A pictorial instrument assessed 12 perceived Fundamental Movement Skills (FMS) based on the Test of Gross Motor Development 2nd edition. Intra-Class Correlations (ICC) and internal consistency analyses were conducted. Paired sample t tests assessed change in mean perceived skill scores. Bivariate correlations between the intertrial difference and the mean of the trials explored proportional bias.
Sample 1 (S1) were culturally diverse Australian children (n = 111; 52% boys) aged 5 to 8 years (mean = 6.4, SD = 1.0) with educated parents. Sample 2 (S2) were racially diverse and socioeconomically disadvantaged American children (n = 110; 57% boys) aged 5 to 10 years (mean = 6.8, SD = 1.1). For all children, the internal consistency for 12 FMS was acceptable (S1 = 0.72, 0.75, S2 = 0.66, 0.67). ICCs were higher in S1 (0.73) than S2 (0.50). Mean changes between trials were small. There was little evidence of proportional bias.
Lower values in S2 may be due to differences in study demographic and execution. While the instrument demonstrated reliability/internal consistency, further work is recommended in diverse samples.
Bronagh McGrane, Danielle Powell, Sarahjane Belton and Johann Issartel
), which may affect their sports-specific skill development and, as a result, their PA participation ( Gallahue et al., 2012 ; Robinson, Logan, Webster, Getchell, & Pfeiffer, 2015 ). FMS can be broken down into subtests of skills: locomotor, object control, and stability skills ( Burton & Miller, 1998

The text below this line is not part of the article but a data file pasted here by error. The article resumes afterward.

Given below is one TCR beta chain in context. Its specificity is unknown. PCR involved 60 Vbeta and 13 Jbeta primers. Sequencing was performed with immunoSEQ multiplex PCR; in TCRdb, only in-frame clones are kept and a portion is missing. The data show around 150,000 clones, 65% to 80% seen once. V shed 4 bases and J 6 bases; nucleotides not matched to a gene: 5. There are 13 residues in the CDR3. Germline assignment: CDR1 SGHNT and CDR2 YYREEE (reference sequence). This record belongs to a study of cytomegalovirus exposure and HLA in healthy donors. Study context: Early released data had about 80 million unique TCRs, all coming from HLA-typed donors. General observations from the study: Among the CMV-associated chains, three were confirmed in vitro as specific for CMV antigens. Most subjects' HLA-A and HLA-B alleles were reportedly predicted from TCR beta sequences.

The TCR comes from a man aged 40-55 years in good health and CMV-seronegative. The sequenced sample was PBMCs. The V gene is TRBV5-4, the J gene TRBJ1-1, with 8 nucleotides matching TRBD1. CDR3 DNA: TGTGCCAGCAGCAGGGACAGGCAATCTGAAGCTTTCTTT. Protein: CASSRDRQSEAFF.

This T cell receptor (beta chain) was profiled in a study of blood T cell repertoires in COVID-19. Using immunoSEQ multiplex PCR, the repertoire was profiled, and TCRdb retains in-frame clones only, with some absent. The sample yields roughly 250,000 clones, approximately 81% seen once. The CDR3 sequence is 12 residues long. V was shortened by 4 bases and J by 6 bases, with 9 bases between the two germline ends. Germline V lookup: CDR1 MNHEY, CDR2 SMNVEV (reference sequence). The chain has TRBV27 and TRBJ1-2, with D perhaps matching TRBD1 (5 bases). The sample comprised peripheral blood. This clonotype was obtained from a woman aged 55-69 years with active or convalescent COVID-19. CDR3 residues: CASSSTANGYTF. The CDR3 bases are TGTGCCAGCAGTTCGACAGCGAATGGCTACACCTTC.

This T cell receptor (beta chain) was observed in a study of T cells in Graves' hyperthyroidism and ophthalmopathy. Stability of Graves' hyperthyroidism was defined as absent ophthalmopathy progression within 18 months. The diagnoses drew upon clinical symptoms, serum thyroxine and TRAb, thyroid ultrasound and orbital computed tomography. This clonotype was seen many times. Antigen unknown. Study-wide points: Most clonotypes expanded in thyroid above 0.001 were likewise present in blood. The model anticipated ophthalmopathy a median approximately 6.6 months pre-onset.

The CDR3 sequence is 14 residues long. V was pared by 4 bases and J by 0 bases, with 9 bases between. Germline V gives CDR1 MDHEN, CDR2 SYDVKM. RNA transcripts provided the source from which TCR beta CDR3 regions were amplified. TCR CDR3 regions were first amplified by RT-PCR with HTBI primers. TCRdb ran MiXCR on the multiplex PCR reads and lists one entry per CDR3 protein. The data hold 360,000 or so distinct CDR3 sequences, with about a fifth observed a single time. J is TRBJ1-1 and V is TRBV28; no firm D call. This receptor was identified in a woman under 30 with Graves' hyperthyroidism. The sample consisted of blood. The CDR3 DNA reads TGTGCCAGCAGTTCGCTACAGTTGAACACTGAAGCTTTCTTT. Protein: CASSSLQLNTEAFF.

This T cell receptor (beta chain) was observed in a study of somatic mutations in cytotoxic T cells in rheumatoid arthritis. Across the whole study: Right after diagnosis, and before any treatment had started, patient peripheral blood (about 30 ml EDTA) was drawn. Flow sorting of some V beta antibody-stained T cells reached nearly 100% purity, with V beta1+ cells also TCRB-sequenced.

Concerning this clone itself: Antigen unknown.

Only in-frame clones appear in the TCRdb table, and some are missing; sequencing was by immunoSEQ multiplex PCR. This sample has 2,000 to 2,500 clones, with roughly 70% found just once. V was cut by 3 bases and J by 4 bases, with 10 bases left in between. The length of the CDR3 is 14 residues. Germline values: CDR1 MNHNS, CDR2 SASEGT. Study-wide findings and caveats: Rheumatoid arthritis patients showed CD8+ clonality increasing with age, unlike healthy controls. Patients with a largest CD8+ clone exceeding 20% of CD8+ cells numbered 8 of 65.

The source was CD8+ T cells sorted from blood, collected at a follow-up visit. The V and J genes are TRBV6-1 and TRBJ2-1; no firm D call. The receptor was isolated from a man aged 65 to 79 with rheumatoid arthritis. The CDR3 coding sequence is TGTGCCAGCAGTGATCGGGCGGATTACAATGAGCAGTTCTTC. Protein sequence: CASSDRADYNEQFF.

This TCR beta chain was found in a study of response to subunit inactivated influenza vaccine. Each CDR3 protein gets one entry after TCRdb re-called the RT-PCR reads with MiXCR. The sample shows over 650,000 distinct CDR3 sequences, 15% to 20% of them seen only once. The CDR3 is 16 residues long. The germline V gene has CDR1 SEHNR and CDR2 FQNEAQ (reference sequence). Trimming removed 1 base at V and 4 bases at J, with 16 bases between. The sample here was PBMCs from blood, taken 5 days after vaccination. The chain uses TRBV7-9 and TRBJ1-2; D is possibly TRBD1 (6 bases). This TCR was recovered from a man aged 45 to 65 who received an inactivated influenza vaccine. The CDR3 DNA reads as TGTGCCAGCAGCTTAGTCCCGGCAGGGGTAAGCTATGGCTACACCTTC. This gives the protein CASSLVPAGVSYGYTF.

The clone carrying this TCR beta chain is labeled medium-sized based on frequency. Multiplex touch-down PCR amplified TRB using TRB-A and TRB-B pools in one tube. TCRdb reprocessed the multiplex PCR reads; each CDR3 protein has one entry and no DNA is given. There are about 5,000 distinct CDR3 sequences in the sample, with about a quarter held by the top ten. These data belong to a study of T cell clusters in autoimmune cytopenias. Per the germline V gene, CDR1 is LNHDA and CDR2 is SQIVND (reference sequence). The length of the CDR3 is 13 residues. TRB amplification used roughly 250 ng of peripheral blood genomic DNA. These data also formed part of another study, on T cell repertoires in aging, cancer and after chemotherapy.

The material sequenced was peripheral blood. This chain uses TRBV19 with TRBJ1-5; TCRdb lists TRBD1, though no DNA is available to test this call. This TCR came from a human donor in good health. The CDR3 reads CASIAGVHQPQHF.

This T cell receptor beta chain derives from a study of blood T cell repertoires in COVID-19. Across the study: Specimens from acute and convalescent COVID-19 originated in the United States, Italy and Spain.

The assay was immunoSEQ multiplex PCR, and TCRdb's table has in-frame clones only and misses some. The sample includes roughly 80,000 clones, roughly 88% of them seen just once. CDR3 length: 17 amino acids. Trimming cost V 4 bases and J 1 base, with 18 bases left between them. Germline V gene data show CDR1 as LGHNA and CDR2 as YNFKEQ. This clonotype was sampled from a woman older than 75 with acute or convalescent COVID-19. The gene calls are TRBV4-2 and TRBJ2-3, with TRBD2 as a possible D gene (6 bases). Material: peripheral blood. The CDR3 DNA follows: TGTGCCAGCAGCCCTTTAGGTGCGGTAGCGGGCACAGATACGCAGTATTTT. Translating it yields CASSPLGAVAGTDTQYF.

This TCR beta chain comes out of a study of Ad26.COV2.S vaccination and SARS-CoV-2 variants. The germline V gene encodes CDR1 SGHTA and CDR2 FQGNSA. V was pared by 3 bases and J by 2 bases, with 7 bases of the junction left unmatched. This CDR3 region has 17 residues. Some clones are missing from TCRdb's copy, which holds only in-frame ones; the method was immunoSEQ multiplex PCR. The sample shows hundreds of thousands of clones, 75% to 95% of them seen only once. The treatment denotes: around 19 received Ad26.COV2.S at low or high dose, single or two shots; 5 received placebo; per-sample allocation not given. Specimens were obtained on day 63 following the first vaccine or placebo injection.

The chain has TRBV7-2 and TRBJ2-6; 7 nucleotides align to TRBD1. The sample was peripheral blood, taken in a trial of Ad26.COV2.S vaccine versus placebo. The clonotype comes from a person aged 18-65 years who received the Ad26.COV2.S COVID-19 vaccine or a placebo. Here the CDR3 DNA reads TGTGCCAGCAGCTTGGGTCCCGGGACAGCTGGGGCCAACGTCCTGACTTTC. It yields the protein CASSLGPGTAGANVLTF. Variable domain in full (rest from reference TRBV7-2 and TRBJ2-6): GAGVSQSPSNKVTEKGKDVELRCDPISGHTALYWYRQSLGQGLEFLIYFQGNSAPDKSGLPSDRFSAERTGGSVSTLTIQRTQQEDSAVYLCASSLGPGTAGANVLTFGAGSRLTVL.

Lisa E. Bolger, Linda A. Bolger, Cian O’ Neill, Edward Coughlan, Wesley O’Brien, Seán Lacey and Con Burns
have been found to be related to greater participation in physical activity and sport ( Gallahue & Ozmun, 2006 ; Logan, Robinson, Wilson, & Lucas, 2011 ). They are often categorized into locomotor skills, involving the movement of the body from one location to another (e.g., running and jumping
Xiangli Gu, Senlin Chen and Xiaoxia Zhang
application, and it is the setting where children optimize their social, emotional, and cognitive development. FMS, including locomotor (e.g., running, hopping, sliding) and object-control skills (e.g., dribbling, throwing, passing), are commonly developed through four developmental levels, namely, from pre